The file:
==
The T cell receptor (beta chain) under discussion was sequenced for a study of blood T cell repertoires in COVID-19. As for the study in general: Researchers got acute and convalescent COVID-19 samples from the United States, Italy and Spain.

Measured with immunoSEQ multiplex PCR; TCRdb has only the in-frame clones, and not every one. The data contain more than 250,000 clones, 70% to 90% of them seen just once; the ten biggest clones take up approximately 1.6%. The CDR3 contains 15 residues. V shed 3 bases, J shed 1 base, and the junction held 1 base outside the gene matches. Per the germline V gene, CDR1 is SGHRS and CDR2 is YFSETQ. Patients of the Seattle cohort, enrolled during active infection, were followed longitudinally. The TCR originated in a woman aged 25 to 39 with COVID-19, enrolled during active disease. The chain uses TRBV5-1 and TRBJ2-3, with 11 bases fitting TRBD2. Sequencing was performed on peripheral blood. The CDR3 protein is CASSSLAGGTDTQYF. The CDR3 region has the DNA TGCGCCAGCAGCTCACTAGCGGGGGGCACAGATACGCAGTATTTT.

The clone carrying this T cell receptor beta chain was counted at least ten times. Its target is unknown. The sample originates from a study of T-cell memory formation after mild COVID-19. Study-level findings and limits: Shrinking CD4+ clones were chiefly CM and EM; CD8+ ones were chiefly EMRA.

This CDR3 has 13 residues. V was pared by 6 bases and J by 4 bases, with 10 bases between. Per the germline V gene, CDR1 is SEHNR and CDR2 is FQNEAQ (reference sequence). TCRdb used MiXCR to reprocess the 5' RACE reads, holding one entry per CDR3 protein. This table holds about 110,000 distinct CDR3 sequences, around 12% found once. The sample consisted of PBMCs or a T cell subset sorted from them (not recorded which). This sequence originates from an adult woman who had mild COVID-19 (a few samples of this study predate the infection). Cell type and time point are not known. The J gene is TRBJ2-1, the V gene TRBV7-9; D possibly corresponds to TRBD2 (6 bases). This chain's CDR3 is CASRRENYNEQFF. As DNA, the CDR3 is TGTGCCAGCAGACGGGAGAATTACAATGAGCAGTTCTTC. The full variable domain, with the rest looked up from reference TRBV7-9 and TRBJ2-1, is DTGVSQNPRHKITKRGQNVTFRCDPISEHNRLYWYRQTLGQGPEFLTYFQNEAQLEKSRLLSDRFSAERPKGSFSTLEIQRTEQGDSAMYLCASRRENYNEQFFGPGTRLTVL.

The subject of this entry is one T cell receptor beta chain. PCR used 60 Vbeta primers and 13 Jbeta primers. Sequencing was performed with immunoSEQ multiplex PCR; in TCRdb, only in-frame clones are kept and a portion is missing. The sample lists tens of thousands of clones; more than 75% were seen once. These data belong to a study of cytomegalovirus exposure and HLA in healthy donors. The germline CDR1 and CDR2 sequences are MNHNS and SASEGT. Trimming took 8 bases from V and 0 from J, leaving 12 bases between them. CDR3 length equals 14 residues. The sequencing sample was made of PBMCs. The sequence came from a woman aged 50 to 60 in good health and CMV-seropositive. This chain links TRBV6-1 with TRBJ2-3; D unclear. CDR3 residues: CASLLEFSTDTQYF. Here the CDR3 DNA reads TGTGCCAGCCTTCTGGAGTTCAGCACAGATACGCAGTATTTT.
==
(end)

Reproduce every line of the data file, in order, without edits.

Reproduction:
The T cell receptor (beta chain) under discussion was sequenced for a study of blood T cell repertoires in COVID-19. As for the study in general: Researchers got acute and convalescent COVID-19 samples from the United States, Italy and Spain.

Measured with immunoSEQ multiplex PCR; TCRdb has only the in-frame clones, and not every one. The data contain more than 250,000 clones, 70% to 90% of them seen just once; the ten biggest clones take up approximately 1.6%. The CDR3 contains 15 residues. V shed 3 bases, J shed 1 base, and the junction held 1 base outside the gene matches. Per the germline V gene, CDR1 is SGHRS and CDR2 is YFSETQ. Patients of the Seattle cohort, enrolled during active infection, were followed longitudinally. The TCR originated in a woman aged 25 to 39 with COVID-19, enrolled during active disease. The chain uses TRBV5-1 and TRBJ2-3, with 11 bases fitting TRBD2. Sequencing was performed on peripheral blood. The CDR3 protein is CASSSLAGGTDTQYF. The CDR3 region has the DNA TGCGCCAGCAGCTCACTAGCGGGGGGCACAGATACGCAGTATTTT.

The clone carrying this T cell receptor beta chain was counted at least ten times. Its target is unknown. The sample originates from a study of T-cell memory formation after mild COVID-19. Study-level findings and limits: Shrinking CD4+ clones were chiefly CM and EM; CD8+ ones were chiefly EMRA.

This CDR3 has 13 residues. V was pared by 6 bases and J by 4 bases, with 10 bases between. Per the germline V gene, CDR1 is SEHNR and CDR2 is FQNEAQ (reference sequence). TCRdb used MiXCR to reprocess the 5' RACE reads, holding one entry per CDR3 protein. This table holds about 110,000 distinct CDR3 sequences, around 12% found once. The sample consisted of PBMCs or a T cell subset sorted from them (not recorded which). This sequence originates from an adult woman who had mild COVID-19 (a few samples of this study predate the infection). Cell type and time point are not known. The J gene is TRBJ2-1, the V gene TRBV7-9; D possibly corresponds to TRBD2 (6 bases). This chain's CDR3 is CASRRENYNEQFF. As DNA, the CDR3 is TGTGCCAGCAGACGGGAGAATTACAATGAGCAGTTCTTC. The full variable domain, with the rest looked up from reference TRBV7-9 and TRBJ2-1, is DTGVSQNPRHKITKRGQNVTFRCDPISEHNRLYWYRQTLGQGPEFLTYFQNEAQLEKSRLLSDRFSAERPKGSFSTLEIQRTEQGDSAMYLCASRRENYNEQFFGPGTRLTVL.

The subject of this entry is one T cell receptor beta chain. PCR used 60 Vbeta primers and 13 Jbeta primers. Sequencing was performed with immunoSEQ multiplex PCR; in TCRdb, only in-frame clones are kept and a portion is missing. The sample lists tens of thousands of clones; more than 75% were seen once. These data belong to a study of cytomegalovirus exposure and HLA in healthy donors. The germline CDR1 and CDR2 sequences are MNHNS and SASEGT. Trimming took 8 bases from V and 0 from J, leaving 12 bases between them. CDR3 length equals 14 residues. The sequencing sample was made of PBMCs. The sequence came from a woman aged 50 to 60 in good health and CMV-seropositive. This chain links TRBV6-1 with TRBJ2-3; D unclear. CDR3 residues: CASLLEFSTDTQYF. Here the CDR3 DNA reads TGTGCCAGCCTTCTGGAGTTCAGCACAGATACGCAGTATTTT.